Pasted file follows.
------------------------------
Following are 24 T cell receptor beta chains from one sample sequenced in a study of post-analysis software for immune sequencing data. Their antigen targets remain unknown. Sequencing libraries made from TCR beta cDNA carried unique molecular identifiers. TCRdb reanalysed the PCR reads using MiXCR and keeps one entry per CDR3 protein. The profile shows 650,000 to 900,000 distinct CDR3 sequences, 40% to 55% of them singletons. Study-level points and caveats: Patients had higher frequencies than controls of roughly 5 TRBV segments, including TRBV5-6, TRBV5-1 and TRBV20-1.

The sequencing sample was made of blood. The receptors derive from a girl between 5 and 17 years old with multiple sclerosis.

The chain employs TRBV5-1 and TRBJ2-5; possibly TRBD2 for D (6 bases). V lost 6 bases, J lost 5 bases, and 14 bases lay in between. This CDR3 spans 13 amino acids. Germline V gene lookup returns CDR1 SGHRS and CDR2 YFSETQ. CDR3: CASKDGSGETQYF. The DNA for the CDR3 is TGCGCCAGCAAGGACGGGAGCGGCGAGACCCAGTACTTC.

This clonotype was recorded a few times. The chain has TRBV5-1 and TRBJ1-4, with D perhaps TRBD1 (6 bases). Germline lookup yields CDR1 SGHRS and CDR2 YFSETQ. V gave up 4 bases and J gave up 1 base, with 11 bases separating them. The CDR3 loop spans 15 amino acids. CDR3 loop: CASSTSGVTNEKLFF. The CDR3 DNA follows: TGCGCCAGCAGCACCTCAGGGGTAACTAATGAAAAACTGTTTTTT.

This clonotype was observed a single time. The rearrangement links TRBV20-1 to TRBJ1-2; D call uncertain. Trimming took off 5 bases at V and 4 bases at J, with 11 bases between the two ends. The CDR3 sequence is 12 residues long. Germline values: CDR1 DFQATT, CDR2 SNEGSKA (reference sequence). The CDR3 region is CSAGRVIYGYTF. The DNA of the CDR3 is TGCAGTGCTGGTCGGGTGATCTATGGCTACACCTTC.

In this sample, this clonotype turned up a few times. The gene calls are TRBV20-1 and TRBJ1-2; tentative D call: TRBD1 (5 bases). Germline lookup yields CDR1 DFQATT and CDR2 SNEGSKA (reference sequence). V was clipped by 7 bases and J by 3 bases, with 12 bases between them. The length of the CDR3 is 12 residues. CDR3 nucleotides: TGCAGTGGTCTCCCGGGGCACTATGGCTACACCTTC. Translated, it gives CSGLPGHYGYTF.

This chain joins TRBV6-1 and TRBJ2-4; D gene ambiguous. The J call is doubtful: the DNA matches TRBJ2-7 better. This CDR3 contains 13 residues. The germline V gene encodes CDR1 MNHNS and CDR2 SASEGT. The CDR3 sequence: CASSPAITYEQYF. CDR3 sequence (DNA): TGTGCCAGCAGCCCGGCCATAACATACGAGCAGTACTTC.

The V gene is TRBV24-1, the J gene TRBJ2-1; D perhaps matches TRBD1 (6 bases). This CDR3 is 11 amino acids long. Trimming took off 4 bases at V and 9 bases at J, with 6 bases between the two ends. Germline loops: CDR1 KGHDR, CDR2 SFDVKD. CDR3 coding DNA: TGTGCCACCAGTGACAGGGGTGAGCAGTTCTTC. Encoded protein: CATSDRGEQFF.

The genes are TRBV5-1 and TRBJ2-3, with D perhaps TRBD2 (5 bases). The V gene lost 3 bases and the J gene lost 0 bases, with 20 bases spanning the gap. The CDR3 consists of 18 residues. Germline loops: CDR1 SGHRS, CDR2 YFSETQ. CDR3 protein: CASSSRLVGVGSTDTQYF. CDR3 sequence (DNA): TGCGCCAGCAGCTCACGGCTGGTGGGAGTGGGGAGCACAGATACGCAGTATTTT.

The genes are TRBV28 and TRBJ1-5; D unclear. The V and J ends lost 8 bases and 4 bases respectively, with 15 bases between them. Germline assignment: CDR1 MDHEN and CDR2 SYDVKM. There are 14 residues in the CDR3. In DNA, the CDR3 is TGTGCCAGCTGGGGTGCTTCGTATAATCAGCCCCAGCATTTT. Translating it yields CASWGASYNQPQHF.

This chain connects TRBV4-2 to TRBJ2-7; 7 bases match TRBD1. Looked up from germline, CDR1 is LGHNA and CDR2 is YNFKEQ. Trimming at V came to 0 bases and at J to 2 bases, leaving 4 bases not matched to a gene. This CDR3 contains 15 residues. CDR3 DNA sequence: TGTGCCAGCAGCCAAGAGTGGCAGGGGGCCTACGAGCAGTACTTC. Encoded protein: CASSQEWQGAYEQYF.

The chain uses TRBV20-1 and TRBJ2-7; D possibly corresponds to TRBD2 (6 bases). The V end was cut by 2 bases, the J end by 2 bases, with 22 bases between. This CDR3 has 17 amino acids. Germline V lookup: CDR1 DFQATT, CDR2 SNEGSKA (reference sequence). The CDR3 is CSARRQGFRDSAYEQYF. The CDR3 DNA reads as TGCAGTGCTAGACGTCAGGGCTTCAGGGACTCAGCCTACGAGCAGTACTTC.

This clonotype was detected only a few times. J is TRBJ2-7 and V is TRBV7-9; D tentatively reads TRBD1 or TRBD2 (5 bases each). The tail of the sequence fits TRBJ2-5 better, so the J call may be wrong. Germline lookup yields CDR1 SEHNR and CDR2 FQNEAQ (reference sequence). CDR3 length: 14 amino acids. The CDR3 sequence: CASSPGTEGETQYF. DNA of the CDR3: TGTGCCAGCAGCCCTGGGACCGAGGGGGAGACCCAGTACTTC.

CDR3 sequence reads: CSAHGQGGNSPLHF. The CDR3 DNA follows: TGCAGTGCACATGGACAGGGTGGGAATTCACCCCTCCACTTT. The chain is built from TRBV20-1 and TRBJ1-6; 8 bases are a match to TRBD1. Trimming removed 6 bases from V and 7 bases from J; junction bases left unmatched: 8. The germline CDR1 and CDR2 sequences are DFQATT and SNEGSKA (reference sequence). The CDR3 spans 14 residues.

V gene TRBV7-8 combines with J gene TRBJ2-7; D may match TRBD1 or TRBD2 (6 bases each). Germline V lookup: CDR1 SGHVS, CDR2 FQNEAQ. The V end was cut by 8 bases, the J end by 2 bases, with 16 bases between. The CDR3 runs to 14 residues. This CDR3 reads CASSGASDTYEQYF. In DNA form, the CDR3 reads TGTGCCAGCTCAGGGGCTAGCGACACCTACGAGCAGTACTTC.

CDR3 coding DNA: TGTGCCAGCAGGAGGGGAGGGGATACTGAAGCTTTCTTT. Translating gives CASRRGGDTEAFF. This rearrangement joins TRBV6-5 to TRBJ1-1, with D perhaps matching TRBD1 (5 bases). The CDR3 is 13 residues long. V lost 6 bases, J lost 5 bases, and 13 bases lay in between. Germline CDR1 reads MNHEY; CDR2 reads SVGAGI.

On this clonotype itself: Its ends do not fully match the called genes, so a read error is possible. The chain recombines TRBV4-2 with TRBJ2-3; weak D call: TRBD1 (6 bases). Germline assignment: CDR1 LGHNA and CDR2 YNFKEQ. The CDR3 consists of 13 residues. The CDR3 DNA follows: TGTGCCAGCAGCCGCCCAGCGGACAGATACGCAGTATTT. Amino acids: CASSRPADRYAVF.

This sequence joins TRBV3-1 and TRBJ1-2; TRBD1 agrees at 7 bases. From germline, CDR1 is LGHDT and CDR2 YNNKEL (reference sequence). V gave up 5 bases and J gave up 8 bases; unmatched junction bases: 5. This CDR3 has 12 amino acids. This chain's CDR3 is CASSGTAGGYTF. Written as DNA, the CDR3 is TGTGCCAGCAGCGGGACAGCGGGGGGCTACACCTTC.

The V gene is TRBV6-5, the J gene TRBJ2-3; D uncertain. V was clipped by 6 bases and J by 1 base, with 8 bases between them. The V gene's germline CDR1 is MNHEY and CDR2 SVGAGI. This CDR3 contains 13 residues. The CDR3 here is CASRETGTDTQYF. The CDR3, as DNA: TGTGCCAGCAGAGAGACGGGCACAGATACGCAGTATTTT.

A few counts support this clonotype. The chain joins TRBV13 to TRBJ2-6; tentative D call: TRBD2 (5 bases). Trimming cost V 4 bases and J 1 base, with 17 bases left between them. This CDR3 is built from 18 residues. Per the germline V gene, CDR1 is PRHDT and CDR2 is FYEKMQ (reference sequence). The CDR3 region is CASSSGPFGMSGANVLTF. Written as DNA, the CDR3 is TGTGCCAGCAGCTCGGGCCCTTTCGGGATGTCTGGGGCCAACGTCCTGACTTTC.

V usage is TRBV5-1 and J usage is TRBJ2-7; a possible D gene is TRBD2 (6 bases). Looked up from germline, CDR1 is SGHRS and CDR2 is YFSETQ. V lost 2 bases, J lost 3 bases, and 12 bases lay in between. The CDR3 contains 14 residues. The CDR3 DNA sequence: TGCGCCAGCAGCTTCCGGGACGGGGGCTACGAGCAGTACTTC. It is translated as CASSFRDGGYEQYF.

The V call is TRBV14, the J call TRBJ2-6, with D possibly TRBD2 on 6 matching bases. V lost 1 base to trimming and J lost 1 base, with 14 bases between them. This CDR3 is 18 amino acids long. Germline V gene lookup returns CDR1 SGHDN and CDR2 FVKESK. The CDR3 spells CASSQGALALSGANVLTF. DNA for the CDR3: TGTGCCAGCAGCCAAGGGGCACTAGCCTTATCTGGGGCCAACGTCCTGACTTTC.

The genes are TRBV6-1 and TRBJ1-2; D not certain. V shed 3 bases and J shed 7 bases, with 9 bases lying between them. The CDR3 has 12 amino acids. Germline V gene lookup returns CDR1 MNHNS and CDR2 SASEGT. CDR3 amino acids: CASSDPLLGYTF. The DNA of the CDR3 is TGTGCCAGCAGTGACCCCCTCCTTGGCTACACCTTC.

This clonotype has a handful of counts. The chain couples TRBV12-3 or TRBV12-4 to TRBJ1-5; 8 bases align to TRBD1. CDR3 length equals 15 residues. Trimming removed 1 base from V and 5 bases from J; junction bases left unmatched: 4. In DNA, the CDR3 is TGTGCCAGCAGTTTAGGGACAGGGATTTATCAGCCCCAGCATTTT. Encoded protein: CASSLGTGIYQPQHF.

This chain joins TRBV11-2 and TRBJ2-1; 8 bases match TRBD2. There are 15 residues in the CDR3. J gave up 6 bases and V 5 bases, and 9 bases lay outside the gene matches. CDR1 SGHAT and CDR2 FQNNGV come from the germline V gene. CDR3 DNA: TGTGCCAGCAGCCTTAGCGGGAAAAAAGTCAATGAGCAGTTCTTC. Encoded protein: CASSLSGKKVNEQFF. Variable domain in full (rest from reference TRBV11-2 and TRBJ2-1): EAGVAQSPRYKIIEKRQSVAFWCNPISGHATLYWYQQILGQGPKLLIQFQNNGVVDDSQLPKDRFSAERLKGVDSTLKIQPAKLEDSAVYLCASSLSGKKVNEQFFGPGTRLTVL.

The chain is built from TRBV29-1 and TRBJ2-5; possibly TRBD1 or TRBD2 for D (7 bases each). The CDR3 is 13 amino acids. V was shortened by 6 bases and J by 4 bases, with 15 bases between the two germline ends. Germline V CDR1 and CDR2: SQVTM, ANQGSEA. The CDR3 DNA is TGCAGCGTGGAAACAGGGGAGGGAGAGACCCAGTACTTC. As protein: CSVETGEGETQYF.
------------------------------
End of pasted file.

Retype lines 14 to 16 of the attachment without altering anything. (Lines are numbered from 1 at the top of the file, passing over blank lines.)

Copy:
CDR3 sequence reads: CSAHGQGGNSPLHF. The CDR3 DNA follows: TGCAGTGCACATGGACAGGGTGGGAATTCACCCCTCCACTTT. The chain is built from TRBV20-1 and TRBJ1-6; 8 bases are a match to TRBD1. Trimming removed 6 bases from V and 7 bases from J; junction bases left unmatched: 8. The germline CDR1 and CDR2 sequences are DFQATT and SNEGSKA (reference sequence). The CDR3 spans 14 residues.

V gene TRBV7-8 combines with J gene TRBJ2-7; D may match TRBD1 or TRBD2 (6 bases each). Germline V lookup: CDR1 SGHVS, CDR2 FQNEAQ. The V end was cut by 8 bases, the J end by 2 bases, with 16 bases between. The CDR3 runs to 14 residues. This CDR3 reads CASSGASDTYEQYF. In DNA form, the CDR3 reads TGTGCCAGCTCAGGGGCTAGCGACACCTACGAGCAGTACTTC.

CDR3 coding DNA: TGTGCCAGCAGGAGGGGAGGGGATACTGAAGCTTTCTTT. Translating gives CASRRGGDTEAFF. This rearrangement joins TRBV6-5 to TRBJ1-1, with D perhaps matching TRBD1 (5 bases). The CDR3 is 13 residues long. V lost 6 bases, J lost 5 bases, and 13 bases lay in between. Germline CDR1 reads MNHEY; CDR2 reads SVGAGI.